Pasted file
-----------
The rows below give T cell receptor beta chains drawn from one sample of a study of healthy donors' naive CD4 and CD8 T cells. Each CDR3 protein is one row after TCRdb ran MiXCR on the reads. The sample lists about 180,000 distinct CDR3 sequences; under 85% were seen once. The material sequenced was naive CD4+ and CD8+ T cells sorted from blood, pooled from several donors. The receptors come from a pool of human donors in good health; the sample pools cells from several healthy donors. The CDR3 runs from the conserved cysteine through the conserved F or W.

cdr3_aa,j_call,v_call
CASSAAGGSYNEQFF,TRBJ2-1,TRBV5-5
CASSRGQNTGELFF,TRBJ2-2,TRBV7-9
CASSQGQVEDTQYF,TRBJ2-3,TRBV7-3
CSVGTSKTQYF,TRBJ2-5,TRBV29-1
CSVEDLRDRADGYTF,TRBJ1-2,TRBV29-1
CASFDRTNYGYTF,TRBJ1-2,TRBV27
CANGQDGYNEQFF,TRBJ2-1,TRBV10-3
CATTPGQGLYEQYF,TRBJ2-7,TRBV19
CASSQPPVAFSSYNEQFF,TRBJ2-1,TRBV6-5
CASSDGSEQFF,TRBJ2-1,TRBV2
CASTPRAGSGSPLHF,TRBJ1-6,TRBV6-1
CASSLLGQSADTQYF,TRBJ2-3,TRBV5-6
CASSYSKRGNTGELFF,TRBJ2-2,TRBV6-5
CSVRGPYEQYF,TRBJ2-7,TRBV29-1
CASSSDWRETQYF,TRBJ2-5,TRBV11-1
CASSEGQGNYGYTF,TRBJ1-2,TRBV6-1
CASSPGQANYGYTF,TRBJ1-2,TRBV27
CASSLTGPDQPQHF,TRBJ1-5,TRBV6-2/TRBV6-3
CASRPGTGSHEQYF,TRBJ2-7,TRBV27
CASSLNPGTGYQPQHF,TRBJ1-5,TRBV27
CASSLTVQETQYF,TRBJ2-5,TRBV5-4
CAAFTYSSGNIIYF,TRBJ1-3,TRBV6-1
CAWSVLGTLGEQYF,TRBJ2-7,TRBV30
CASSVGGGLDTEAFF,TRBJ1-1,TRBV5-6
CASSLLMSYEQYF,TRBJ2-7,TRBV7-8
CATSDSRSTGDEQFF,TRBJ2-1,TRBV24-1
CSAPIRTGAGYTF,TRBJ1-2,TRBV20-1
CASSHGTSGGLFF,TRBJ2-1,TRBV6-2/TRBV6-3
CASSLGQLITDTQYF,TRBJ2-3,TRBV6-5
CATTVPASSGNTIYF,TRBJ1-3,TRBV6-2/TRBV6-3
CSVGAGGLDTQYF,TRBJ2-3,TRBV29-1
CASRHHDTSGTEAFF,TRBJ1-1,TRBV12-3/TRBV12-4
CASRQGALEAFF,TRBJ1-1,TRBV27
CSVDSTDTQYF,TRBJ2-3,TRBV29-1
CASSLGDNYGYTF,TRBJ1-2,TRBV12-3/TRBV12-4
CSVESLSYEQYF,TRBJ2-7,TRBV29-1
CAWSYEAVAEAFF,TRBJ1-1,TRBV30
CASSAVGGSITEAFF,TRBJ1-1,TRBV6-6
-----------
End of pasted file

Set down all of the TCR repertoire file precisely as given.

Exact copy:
The rows below give T cell receptor beta chains drawn from one sample of a study of healthy donors' naive CD4 and CD8 T cells. Each CDR3 protein is one row after TCRdb ran MiXCR on the reads. The sample lists about 180,000 distinct CDR3 sequences; under 85% were seen once. The material sequenced was naive CD4+ and CD8+ T cells sorted from blood, pooled from several donors. The receptors come from a pool of human donors in good health; the sample pools cells from several healthy donors. The CDR3 runs from the conserved cysteine through the conserved F or W.

cdr3_aa,j_call,v_call
CASSAAGGSYNEQFF,TRBJ2-1,TRBV5-5
CASSRGQNTGELFF,TRBJ2-2,TRBV7-9
CASSQGQVEDTQYF,TRBJ2-3,TRBV7-3
CSVGTSKTQYF,TRBJ2-5,TRBV29-1
CSVEDLRDRADGYTF,TRBJ1-2,TRBV29-1
CASFDRTNYGYTF,TRBJ1-2,TRBV27
CANGQDGYNEQFF,TRBJ2-1,TRBV10-3
CATTPGQGLYEQYF,TRBJ2-7,TRBV19
CASSQPPVAFSSYNEQFF,TRBJ2-1,TRBV6-5
CASSDGSEQFF,TRBJ2-1,TRBV2
CASTPRAGSGSPLHF,TRBJ1-6,TRBV6-1
CASSLLGQSADTQYF,TRBJ2-3,TRBV5-6
CASSYSKRGNTGELFF,TRBJ2-2,TRBV6-5
CSVRGPYEQYF,TRBJ2-7,TRBV29-1
CASSSDWRETQYF,TRBJ2-5,TRBV11-1
CASSEGQGNYGYTF,TRBJ1-2,TRBV6-1
CASSPGQANYGYTF,TRBJ1-2,TRBV27
CASSLTGPDQPQHF,TRBJ1-5,TRBV6-2/TRBV6-3
CASRPGTGSHEQYF,TRBJ2-7,TRBV27
CASSLNPGTGYQPQHF,TRBJ1-5,TRBV27
CASSLTVQETQYF,TRBJ2-5,TRBV5-4
CAAFTYSSGNIIYF,TRBJ1-3,TRBV6-1
CAWSVLGTLGEQYF,TRBJ2-7,TRBV30
CASSVGGGLDTEAFF,TRBJ1-1,TRBV5-6
CASSLLMSYEQYF,TRBJ2-7,TRBV7-8
CATSDSRSTGDEQFF,TRBJ2-1,TRBV24-1
CSAPIRTGAGYTF,TRBJ1-2,TRBV20-1
CASSHGTSGGLFF,TRBJ2-1,TRBV6-2/TRBV6-3
CASSLGQLITDTQYF,TRBJ2-3,TRBV6-5
CATTVPASSGNTIYF,TRBJ1-3,TRBV6-2/TRBV6-3
CSVGAGGLDTQYF,TRBJ2-3,TRBV29-1
CASRHHDTSGTEAFF,TRBJ1-1,TRBV12-3/TRBV12-4
CASRQGALEAFF,TRBJ1-1,TRBV27
CSVDSTDTQYF,TRBJ2-3,TRBV29-1
CASSLGDNYGYTF,TRBJ1-2,TRBV12-3/TRBV12-4
CSVESLSYEQYF,TRBJ2-7,TRBV29-1
CAWSYEAVAEAFF,TRBJ1-1,TRBV30
CASSAVGGSITEAFF,TRBJ1-1,TRBV6-6